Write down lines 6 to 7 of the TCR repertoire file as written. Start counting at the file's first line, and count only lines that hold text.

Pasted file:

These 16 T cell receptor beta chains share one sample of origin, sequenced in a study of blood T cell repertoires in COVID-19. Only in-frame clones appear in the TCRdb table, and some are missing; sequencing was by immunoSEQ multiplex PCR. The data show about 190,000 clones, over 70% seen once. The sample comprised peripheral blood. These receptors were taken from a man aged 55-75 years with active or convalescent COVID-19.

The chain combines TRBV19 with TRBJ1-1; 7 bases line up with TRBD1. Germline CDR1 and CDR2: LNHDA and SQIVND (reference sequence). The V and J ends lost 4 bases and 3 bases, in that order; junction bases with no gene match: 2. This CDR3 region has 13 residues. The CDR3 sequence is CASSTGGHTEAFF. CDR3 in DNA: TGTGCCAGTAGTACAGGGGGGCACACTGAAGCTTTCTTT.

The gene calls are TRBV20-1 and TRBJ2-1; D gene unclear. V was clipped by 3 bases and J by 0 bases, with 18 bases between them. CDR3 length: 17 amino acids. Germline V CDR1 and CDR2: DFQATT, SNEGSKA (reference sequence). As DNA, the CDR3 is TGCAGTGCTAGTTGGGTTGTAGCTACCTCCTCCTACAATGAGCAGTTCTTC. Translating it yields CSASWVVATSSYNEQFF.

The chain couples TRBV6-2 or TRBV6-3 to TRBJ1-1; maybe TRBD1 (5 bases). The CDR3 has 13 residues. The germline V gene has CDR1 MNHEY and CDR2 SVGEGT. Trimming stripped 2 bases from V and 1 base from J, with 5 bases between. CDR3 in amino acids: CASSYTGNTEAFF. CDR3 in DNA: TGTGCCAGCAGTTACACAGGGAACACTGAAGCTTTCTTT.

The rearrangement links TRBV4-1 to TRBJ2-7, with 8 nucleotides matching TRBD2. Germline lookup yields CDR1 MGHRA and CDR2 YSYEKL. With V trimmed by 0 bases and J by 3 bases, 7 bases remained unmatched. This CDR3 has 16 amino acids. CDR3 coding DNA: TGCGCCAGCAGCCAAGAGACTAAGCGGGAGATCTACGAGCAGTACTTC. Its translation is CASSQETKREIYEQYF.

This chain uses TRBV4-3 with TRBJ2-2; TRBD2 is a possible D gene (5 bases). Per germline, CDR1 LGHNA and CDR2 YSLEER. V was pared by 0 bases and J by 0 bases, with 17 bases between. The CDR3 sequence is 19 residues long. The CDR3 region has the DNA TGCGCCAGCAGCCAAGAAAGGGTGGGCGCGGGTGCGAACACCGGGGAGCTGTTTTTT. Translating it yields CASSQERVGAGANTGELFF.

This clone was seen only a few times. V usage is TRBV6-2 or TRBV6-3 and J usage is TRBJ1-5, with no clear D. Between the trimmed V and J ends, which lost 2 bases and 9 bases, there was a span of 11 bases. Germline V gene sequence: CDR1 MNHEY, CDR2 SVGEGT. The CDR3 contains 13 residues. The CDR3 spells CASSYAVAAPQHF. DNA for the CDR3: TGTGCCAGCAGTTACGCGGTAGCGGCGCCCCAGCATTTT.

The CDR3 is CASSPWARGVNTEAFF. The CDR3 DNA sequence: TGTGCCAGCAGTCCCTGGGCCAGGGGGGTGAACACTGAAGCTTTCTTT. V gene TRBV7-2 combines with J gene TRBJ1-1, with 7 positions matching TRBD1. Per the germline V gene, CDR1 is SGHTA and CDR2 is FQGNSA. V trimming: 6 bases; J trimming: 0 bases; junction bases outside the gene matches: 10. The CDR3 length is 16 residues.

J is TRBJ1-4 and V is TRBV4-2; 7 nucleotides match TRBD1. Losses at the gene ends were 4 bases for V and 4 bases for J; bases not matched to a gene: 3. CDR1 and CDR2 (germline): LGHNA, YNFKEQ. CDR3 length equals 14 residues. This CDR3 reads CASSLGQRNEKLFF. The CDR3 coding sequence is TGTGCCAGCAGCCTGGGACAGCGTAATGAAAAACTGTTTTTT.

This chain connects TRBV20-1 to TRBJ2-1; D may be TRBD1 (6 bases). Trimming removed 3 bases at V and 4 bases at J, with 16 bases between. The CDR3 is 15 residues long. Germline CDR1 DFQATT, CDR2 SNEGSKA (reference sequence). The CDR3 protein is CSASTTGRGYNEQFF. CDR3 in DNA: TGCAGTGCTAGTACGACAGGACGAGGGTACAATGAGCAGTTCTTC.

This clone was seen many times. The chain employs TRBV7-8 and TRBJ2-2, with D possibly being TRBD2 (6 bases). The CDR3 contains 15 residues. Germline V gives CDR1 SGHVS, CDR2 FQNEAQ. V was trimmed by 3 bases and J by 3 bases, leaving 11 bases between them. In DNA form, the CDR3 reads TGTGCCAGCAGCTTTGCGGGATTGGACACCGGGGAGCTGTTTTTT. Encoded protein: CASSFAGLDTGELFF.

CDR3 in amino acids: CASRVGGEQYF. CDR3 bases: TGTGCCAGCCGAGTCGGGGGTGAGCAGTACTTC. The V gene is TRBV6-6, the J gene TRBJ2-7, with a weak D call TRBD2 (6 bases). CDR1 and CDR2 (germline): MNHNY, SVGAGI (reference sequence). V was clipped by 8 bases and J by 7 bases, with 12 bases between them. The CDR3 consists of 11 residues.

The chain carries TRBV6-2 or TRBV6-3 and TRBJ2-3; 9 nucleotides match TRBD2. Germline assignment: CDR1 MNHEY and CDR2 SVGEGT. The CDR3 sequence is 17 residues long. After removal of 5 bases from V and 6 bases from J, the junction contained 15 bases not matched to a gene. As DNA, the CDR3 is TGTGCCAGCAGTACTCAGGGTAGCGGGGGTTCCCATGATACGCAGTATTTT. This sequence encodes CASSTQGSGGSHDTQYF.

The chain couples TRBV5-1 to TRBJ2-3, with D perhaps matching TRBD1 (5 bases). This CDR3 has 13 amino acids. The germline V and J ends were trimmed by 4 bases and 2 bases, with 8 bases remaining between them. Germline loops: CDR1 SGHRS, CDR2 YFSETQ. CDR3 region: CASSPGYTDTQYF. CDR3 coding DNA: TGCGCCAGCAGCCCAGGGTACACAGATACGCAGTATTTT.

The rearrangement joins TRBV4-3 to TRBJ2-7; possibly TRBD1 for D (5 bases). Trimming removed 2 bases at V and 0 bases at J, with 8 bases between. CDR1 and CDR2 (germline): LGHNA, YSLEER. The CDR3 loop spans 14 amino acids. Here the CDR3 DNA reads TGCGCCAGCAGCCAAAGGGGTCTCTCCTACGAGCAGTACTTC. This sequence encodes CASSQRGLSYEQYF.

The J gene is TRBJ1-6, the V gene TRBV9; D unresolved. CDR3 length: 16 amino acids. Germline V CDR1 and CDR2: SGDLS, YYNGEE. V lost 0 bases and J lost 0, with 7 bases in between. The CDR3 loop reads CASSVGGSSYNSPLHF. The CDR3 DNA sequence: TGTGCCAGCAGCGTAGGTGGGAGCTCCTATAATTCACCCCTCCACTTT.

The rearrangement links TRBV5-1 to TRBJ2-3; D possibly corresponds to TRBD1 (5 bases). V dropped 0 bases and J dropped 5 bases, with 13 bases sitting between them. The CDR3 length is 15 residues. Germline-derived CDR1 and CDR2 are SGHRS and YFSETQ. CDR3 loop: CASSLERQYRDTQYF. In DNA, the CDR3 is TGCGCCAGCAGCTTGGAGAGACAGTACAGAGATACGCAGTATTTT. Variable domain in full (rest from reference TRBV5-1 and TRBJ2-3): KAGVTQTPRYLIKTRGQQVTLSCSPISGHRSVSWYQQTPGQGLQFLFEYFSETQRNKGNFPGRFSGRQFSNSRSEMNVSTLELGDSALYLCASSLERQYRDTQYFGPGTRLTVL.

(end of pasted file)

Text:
This chain uses TRBV4-3 with TRBJ2-2; TRBD2 is a possible D gene (5 bases). Per germline, CDR1 LGHNA and CDR2 YSLEER. V was pared by 0 bases and J by 0 bases, with 17 bases between. The CDR3 sequence is 19 residues long. The CDR3 region has the DNA TGCGCCAGCAGCCAAGAAAGGGTGGGCGCGGGTGCGAACACCGGGGAGCTGTTTTTT. Translating it yields CASSQERVGAGANTGELFF.

This clone was seen only a few times. V usage is TRBV6-2 or TRBV6-3 and J usage is TRBJ1-5, with no clear D. Between the trimmed V and J ends, which lost 2 bases and 9 bases, there was a span of 11 bases. Germline V gene sequence: CDR1 MNHEY, CDR2 SVGEGT. The CDR3 contains 13 residues. The CDR3 spells CASSYAVAAPQHF. DNA for the CDR3: TGTGCCAGCAGTTACGCGGTAGCGGCGCCCCAGCATTTT.